Where do US Presidential Candidates 2016 stand on Privacy and surveillance?

US Presidential Elections of 2016 will be held on November 8th this year and already aspirants from Republicans and Democrats have started their campaigns on a serious note. Therefore, here’s what their stand is on Privacy and Surveillance.

First the Republicans-

Ted Cruz- Ted Cruz, the Senator of Texas who stood first in the Republican Caucus in IOWA, is known as a staunch conservative opposing Big Brother. From the beginning, he is pretty consistent with those views and shortly after the mass shooting in San Bernardino, California in Dec’15 by self proclaimed sympathizers of Islamic state, Cruz opposed many politicians in his own party who were calling for expanded government surveillance powers.

Ted Cruz said “hoarding tens of billions of records of Americans internet activity and telephonic conversations” didn’t prevent the terrorist attacks in San Bernardino, Boston and elsewhere.

His stand is clear as it says “When the focus of law enforcement and national security is on ordinary citizens rather than targeting the bad guy, we miss the bad guys while violating the constitutional rights of American Citizens.

Donald Trump- after Paris and San Bernardino terrorist attacks, Trump proposed banning Muslims from entering the United States, and suggested that more surveillance on Muslims could protect America from terrorist attacks.

He insisted that Americans would be willing to give up some privacy in order to have more safety.

Marco Rubio- Florida Senator Marco Rubio is a strong support of NSA surveillance powers such as metadata collection supposedly authorized under patriotic act. Rubio has voted against the law that was enacted to replace the Patriot Act, known as the USA Freedom Act.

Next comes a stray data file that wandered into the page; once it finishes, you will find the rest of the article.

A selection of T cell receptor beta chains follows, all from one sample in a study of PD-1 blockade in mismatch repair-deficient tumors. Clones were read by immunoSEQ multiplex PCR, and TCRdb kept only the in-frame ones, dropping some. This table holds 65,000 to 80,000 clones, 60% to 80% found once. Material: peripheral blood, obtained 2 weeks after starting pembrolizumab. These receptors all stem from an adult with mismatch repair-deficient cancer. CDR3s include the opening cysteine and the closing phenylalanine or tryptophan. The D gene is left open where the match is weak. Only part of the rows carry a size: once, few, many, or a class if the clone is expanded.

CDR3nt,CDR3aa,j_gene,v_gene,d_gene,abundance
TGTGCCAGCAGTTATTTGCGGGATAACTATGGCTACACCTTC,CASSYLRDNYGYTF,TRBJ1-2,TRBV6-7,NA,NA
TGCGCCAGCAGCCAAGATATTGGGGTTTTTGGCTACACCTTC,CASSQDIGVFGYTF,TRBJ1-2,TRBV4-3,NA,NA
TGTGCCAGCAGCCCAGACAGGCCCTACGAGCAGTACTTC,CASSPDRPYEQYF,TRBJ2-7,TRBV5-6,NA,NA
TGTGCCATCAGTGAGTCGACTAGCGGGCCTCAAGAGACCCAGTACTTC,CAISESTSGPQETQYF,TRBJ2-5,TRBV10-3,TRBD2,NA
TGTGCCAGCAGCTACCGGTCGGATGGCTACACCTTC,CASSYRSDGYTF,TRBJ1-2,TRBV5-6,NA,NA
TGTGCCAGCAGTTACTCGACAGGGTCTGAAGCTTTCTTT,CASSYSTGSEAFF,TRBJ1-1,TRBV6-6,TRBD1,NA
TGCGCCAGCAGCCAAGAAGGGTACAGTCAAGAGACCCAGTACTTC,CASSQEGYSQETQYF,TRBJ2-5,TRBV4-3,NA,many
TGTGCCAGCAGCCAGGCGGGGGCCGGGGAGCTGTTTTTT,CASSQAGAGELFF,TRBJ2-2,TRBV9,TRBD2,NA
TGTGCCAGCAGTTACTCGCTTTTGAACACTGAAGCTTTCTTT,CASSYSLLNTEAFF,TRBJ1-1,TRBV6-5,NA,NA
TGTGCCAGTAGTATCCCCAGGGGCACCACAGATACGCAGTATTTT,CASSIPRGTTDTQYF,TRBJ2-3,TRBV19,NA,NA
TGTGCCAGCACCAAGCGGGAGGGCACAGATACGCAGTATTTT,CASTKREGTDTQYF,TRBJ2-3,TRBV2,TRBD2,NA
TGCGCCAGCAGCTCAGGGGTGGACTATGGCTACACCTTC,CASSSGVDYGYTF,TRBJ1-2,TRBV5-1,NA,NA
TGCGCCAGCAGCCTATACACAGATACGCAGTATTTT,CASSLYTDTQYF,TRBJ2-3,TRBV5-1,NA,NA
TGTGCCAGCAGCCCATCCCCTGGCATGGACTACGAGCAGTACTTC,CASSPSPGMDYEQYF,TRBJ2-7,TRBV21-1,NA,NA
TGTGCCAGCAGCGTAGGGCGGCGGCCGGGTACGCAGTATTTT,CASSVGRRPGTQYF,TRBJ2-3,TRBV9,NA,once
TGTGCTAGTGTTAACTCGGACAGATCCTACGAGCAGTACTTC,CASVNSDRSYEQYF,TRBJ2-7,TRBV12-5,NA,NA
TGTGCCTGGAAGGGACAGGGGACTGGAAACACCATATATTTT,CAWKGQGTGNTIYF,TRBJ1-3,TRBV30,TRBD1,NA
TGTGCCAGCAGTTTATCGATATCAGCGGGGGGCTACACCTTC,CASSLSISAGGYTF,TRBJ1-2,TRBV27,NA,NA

Rand Paul- Kentuck Senator Rand Paul has long opposed NSA surveillance and touts as the most unpatriotic of acts. At one of the Republican debates last August, Paul clashed with Governor Chris Christie over NSA powers, with Christie claiming that the government needs “more tools” for fighting terrorism, and Paul arguing that the US Constitution requires a warrant for collecting data from Americans.

Jed Bush- Former Florida Governor Jeb Bush is in support for cyber security policies. But at the same time, he openly criticized the Obama Administration for its failure to prevent state sponsored cyber attacks such as NSA stealing vital info from Sony’s servers. Bush also said that NSA and FBI needs more tools to fight cyber crime and are unfairly demonized.

Ben Carson- Ben is a retired Neurosurgeon and like Trump has never held elected office. He proposed that the fed should work with encryption specialists to help the government gain access to encrypted data and communications. Although, Ben’s suggestion gives us a feeling that intelligent agencies should have access to backdoor, he doesn’t want to ban encryption.

What the Democrats say

Hillary Clinton- Despite the fact that this lady is involved in a controversy of hosting her own private server for official correspondence; she is one of the much loved ladies of US who has a high probability to reach the Presidential seat of 2016. Hillary, who is a former secretary of State, has shown her full support for the Patriot Act when it was initially passed in 2001, and was in favor of its renewal in 2006. Clinton in one of her speeches said that NSA leaker Edward Snowden should be brought home to face the music.

Bernie Sanders- Senator of Vermont Bernie Sanders is against NSA surveillance and has called it as “Orwellian” and “unconstitutional”. She voted against the Patriot Act in 2001 and 2006 and also opposed the USA freedom act for not having enough privacy protections.


Therefore, Republicans and Democrats have a wide range of views on surveillance and privacy issues and this is what can be concluded from the viewpoints of the candidates. However, some of the strongest pro-privacy candidates don’t have the backing of the major parties.

So, watch out before your vote guys!

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